Labor groups on Tuesday chided employers who maintained a business as usual attitude by allowing their employees to continue working and expose them to danger despite the risk caused by the powerful 6.1 magnitude earthquake that shook many offices, factories and other places of work during working hours Monday.
The Trade Union Congress of the Philippines and Partido Lakas ng Masa said that many establishments owners did not follow procedures for disaster risk, by preventing their employees to vacate the building and even ordered them to return to work despite the dangers and hazards on the workplace caused by the quake.
“These companies practice or policy is a form of abuse and it must be condemned because it imperils the lives of their employees and jeopardizes the safety and health of workers,” TUCP president Raymond Mendoza said.
For his part, Leody de Guzman of the Partido Lakas ng Masa urged the government to investigate and punish ‘capitalists’ who show more regard for their profit and property over the lives of their employees.
He said it is the obligation of employers and business-owners to ensure that their employees are safe and secure during workplace disasters such as earthquake, fire and other risky incidents.
The labor groups said that a number of employers and business enterprises followed the safety rules who made sure their employees were safe and secure by utilizing in-house safety evacuation protocols following the commotion created by the quake.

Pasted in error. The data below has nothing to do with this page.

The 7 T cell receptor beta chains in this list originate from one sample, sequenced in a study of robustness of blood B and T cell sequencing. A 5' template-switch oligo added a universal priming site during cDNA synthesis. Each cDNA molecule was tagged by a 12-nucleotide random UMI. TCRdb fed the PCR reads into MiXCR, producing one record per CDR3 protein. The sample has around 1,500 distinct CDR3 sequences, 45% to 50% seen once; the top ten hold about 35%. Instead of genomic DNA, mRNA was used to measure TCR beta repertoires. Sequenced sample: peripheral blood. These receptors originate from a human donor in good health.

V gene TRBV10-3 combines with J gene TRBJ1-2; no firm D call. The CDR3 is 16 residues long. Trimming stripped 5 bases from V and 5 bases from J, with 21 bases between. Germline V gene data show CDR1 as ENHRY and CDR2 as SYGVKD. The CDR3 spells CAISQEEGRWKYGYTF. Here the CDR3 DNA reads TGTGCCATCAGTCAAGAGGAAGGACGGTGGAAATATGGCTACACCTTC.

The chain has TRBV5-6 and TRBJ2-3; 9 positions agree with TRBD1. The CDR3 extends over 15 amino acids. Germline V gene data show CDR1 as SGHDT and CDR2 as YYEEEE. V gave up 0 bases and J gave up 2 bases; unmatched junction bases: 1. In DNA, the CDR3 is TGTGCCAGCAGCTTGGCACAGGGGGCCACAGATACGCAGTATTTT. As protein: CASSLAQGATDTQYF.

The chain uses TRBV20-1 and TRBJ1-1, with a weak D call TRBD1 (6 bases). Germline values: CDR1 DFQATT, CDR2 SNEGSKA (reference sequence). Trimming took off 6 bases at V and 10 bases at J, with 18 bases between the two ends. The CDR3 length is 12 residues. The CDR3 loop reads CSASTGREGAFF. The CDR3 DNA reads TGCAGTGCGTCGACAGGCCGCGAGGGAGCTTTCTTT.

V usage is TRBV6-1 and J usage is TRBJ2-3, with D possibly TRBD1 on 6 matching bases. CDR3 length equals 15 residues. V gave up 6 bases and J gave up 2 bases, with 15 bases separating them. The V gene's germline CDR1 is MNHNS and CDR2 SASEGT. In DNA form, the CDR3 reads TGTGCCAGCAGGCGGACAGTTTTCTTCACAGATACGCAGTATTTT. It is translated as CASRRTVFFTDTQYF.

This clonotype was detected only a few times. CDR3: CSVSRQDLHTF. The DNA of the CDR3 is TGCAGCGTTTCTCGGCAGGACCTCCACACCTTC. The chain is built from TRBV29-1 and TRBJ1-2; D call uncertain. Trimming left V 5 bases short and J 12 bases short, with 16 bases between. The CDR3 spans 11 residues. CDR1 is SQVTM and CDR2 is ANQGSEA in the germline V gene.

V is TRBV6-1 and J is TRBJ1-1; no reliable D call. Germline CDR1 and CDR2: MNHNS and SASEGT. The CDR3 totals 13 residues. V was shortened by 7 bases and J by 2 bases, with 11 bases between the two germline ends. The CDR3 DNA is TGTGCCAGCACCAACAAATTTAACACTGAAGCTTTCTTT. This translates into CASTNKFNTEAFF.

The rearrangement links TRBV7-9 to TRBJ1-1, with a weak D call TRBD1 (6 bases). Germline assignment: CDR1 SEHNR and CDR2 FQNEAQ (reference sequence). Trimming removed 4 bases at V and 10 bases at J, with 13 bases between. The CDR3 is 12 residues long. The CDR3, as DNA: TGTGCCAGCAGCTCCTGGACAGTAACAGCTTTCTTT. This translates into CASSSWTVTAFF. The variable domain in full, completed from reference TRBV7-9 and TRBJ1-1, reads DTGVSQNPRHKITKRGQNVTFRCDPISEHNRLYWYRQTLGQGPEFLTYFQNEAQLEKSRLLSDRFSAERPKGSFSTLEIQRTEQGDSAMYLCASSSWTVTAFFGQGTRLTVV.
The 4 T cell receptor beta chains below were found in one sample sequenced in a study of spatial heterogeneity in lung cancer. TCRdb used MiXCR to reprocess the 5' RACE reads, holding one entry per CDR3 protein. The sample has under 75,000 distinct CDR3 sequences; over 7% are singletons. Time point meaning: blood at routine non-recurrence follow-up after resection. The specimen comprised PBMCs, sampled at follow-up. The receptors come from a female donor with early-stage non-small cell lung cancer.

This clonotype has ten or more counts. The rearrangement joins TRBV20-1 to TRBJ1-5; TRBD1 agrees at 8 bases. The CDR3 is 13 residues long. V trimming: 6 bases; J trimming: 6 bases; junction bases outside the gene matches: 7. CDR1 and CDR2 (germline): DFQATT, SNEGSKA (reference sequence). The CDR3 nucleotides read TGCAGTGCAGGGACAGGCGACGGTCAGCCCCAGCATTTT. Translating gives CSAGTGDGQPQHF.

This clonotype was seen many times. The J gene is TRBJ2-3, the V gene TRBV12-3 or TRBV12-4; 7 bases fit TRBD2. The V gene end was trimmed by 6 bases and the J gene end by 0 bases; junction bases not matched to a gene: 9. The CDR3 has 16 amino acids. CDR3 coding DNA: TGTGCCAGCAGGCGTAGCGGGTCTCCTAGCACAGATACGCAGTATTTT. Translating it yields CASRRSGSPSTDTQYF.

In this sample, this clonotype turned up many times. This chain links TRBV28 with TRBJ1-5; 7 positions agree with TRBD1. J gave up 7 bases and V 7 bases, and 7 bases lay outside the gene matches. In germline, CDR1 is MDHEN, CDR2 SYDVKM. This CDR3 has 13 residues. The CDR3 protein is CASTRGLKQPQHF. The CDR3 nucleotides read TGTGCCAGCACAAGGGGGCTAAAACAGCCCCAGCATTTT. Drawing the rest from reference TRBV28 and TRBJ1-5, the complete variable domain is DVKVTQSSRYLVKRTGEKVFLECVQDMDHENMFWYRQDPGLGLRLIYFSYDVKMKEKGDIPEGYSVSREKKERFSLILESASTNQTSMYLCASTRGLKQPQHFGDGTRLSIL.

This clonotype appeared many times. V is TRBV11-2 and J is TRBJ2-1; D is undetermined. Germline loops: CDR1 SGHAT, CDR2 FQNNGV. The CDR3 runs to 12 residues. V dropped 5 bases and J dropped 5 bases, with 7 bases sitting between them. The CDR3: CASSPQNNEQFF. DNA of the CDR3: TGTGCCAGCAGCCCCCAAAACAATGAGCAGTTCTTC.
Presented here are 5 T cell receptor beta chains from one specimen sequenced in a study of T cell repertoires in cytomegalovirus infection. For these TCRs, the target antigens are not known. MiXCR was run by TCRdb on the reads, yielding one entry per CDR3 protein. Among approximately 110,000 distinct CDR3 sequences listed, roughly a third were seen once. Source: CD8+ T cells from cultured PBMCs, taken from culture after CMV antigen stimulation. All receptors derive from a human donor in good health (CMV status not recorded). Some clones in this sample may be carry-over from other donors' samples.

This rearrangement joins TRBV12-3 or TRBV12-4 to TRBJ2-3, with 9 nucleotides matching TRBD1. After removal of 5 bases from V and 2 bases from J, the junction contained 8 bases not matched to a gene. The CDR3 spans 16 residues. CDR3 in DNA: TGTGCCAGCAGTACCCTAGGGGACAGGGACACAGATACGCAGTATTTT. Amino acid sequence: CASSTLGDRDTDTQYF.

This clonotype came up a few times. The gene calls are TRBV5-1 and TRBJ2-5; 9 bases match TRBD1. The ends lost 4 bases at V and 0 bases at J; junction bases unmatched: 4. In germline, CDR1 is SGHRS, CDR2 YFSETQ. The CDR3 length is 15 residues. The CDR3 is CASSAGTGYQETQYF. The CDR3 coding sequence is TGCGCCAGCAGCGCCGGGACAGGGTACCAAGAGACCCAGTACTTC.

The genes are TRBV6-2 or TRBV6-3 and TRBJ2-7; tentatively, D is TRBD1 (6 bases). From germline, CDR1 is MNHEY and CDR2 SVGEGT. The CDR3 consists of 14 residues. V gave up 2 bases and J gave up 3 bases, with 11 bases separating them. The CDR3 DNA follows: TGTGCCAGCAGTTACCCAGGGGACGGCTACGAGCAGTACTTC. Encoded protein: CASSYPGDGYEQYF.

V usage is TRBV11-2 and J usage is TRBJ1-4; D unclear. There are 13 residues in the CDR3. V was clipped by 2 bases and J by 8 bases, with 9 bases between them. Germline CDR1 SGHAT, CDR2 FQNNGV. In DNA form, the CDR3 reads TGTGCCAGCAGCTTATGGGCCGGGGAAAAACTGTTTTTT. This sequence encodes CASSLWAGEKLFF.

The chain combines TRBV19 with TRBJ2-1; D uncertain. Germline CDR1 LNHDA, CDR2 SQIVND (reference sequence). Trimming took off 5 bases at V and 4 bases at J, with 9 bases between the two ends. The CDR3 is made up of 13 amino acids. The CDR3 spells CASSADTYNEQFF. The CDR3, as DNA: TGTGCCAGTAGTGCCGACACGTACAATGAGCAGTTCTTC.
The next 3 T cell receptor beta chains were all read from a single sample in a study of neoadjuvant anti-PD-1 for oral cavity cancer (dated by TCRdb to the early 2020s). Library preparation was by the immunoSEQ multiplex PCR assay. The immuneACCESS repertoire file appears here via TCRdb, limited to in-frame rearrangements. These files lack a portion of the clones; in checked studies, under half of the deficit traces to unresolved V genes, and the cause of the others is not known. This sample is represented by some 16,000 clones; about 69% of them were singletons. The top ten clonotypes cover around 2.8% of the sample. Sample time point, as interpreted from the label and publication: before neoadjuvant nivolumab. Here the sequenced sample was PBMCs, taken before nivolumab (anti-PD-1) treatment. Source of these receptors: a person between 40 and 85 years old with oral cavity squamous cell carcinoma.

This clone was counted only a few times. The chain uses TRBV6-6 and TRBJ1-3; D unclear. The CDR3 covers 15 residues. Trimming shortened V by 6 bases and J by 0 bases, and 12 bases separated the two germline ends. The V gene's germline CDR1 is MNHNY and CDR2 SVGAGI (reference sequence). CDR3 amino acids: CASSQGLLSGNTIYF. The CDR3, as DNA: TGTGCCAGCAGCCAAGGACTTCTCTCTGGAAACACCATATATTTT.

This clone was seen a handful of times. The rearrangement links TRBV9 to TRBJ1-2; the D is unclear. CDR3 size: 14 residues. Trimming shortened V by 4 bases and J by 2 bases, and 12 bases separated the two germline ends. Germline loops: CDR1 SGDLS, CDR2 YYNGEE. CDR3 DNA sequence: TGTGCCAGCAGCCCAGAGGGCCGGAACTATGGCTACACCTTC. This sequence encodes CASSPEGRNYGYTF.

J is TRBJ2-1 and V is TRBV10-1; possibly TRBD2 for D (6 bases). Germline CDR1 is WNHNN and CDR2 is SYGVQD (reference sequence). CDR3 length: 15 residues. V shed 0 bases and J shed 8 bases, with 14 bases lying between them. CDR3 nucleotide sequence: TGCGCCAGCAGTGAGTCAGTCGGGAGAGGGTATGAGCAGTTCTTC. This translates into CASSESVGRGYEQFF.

“We thank those employers whose top of mind were to safely secure their employees and take them out of harm’s way by way of bringing them to safer place before they were advised to go home,” Mendoza said.
Meanwhile, following the aftermath of the earthquake, he said that it should be the obligation of the employers and the responsibility of the business-owners to inspect their workplace for possible damage caused by the tremor to prevent future workplace catastrophe.
“It is possible that the damage may not be immediately obvious but it already impacted the integrity of the workplace structure and may cause irreparable damage upon aftershocks and future earthquakes. So it is important for employers to double check the work site for damages immediately after Monday’s event,” Mendoza said.
Mendoza also reminded workers that under the Republic Act 11058 otherwise known as “An Act Strengthening Compliance with Occupational Safety and Health Standards (OSHS) and Providing Penalties for Violations Thereof” signed into law on November 2018, workers have the right to refuse to work if they know that the workplace is unsafe to work in.
“Workers now have the right to refuse to work in an unsafe workplace. If workers were forced to work despite of the notice of unsafe workplace, employers, contractors, and business-owners are administratively liable,” Mendoza said.
Under RA 11058, employers, contractors, or subcontractors who fail to comply will be meted a fine, ranging from P20,000 to P50,000 depending on the administrative violation committed.